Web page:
Chicken Pies (makes 12)
The meat from a breast of roast chicken
1/2 pint of gravy
1 block of ready made pastry
Egg or milk to glaze
Take the meat from the breast of the roast chicken (or use the leg meat if you prefer to eat the breast for your dinner) and break it into small pieces with your fingers. Put this in a bowl and mix it with the cold gravy (left over from the roast). Cut the pastry block in half and roll it out into a rectangle. Cut the pastry into 6 roughly equal squares. Dollop a tablespoon of the chicken mixture into one half of each piece of pastry. Brush the egg or milk around half of the edge of the pastry then fold the pastry over the top of the filling to completely it. Brush the top edge of the pastry then turn over the edges of the pastry to seal the pie into a pastie shape (about the size of a Findus Crispie Pancake but sooooo much tastier!). Make a couple of vent holes with a knife and brush all over with egg or milk to glaze. Repeat for the second half of the block of pastry and until all the filling is used. Place the pasties on a tray and freeze then remove from the tray and put into labelled bags. Can be cooked from frozen for 20-25 minutes at 200°C, gas 6.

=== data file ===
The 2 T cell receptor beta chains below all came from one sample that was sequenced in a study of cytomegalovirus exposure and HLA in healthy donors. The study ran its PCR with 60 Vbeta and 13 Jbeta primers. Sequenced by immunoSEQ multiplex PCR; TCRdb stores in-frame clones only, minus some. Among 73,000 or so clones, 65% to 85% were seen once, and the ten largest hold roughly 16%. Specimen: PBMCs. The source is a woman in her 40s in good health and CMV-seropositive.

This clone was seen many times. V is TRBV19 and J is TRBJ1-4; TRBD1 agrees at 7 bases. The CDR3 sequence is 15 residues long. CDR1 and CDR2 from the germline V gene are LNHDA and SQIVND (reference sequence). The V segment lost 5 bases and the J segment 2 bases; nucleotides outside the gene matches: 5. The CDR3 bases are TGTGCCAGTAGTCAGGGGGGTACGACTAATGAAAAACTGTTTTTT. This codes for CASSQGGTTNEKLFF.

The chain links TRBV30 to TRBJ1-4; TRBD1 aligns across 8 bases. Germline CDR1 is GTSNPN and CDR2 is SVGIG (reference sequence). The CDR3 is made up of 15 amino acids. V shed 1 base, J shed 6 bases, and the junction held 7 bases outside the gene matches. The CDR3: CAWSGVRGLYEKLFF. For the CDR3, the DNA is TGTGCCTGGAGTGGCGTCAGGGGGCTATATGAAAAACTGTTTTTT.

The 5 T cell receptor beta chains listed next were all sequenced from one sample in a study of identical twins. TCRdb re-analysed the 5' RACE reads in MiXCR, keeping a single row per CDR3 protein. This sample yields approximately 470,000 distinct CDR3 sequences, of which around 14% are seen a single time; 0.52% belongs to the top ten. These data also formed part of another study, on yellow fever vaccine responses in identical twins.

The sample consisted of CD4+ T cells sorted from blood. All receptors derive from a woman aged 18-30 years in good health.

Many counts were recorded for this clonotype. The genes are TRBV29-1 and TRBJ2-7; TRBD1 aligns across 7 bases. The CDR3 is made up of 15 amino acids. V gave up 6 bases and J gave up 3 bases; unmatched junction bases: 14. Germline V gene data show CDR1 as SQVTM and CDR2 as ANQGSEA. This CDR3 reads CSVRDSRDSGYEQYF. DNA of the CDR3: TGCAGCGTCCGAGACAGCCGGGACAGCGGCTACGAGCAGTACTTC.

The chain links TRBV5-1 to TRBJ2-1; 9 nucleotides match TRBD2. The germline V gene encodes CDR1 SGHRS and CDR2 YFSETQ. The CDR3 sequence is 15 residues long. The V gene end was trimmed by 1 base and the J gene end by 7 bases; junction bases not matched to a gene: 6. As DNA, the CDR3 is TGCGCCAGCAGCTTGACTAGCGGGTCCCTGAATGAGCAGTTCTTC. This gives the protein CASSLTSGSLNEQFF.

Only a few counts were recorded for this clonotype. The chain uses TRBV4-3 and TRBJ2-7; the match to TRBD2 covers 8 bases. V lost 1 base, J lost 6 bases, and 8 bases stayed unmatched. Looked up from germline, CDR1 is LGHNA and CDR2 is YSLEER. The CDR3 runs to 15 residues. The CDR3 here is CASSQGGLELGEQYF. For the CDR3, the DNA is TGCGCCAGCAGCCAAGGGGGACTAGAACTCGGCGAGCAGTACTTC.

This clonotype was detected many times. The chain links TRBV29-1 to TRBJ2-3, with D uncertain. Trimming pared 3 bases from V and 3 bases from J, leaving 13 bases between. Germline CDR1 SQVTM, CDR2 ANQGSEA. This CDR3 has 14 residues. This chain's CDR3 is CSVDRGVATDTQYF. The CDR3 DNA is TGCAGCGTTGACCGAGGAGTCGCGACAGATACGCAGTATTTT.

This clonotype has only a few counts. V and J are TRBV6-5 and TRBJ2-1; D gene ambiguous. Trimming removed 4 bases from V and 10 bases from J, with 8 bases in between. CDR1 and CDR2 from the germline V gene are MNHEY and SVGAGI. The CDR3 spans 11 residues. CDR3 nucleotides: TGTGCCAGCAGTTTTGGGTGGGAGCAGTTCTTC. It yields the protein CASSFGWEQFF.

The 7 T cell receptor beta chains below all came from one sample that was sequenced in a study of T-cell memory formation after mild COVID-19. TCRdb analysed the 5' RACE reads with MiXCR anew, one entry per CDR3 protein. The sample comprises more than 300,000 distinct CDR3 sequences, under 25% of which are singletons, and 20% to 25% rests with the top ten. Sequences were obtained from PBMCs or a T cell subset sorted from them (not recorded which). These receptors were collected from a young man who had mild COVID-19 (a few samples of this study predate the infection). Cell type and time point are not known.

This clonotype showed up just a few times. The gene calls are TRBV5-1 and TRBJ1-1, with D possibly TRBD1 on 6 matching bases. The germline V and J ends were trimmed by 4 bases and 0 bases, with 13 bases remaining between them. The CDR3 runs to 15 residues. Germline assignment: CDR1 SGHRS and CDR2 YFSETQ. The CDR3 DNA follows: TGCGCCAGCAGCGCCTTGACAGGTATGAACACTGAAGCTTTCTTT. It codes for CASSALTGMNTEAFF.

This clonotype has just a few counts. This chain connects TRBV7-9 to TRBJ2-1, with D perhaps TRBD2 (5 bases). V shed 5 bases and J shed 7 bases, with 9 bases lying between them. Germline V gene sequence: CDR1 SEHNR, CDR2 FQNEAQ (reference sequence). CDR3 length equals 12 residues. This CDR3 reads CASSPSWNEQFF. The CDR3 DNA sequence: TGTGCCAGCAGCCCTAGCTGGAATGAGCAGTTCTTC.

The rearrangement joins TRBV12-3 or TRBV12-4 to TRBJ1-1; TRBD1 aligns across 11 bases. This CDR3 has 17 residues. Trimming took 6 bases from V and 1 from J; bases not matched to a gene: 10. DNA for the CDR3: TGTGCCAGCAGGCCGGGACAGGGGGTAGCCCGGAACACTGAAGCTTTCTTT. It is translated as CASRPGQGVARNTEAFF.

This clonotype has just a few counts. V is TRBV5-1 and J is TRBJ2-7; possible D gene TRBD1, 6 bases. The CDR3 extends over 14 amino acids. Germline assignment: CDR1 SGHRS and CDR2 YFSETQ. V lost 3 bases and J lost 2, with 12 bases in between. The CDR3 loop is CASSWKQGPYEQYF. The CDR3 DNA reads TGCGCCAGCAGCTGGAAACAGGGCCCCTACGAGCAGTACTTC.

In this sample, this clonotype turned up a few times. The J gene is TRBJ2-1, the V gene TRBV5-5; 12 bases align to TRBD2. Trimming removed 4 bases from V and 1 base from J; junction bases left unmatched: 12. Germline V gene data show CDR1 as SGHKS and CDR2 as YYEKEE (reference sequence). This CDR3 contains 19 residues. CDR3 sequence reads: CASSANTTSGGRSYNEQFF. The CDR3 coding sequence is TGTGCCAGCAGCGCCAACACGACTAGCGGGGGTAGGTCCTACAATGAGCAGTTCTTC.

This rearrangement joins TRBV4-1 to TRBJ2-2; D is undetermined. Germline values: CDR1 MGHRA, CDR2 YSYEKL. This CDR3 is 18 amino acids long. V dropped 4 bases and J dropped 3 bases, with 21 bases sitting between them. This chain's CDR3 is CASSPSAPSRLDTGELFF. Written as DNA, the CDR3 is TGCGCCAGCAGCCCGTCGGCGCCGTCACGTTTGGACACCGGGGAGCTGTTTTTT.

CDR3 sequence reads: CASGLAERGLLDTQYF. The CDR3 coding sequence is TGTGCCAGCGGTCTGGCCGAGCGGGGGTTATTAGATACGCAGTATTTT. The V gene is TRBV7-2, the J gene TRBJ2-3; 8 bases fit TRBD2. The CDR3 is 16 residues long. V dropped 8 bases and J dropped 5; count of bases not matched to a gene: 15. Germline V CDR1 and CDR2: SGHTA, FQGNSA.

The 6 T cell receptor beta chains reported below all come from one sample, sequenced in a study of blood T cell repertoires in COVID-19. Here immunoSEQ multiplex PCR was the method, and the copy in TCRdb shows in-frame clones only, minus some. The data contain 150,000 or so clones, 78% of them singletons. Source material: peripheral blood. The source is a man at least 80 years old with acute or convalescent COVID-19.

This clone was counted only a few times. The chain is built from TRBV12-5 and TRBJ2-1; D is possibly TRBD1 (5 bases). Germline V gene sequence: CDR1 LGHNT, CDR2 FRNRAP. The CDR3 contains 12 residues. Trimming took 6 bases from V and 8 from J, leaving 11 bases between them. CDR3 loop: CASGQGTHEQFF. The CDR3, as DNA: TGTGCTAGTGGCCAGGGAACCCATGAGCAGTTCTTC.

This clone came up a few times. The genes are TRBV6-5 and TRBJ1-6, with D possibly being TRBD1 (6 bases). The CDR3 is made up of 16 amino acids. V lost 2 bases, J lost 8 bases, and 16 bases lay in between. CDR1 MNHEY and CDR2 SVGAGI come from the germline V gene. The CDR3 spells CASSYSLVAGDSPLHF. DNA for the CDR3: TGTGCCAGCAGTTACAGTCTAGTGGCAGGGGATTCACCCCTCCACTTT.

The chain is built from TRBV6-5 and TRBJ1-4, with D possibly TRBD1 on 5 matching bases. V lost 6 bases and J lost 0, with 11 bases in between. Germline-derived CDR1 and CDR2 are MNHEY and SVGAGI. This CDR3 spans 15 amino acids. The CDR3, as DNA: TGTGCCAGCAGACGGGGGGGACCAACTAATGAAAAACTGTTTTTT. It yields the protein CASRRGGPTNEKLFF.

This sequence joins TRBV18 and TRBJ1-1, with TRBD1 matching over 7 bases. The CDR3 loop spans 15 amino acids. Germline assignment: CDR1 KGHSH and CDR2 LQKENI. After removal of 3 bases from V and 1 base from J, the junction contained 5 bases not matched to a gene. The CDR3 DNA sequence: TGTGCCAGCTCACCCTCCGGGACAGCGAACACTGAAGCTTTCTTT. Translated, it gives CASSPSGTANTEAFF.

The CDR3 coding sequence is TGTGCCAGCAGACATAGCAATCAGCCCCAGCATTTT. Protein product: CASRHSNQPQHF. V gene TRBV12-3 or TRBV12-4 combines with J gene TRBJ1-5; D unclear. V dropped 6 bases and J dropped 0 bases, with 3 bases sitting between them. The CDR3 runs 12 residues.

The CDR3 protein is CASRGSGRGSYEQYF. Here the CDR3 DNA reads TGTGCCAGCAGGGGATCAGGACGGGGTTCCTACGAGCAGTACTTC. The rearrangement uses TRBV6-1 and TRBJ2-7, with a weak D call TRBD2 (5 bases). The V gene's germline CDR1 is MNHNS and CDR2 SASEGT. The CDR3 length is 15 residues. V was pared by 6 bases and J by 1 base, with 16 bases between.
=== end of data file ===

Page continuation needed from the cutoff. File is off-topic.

Having fed 4 people with a Sunday roast and made 12 pies, that was 16 meals from one chicken. Just another 4 to go then. There are so many possibilities - chicken soup maybe? I do on occasions boil up the chicken carcass, complete with its tasty cavity stuffy to make chicken stock which would be a good basis of soup or even a casserole so a meal or two from that. But I also picked the chicken over to remove the remaining meat to make chicken spud pies for dinner on Tuesday. This recipe is for 2 but I had just enough meat left to stretch it out to 2 smaller spuds for the girls but for them I mixed a little chicken with a bit of ham and pasta sauce and grated some cheese on top to call it a pizza potato pie instead.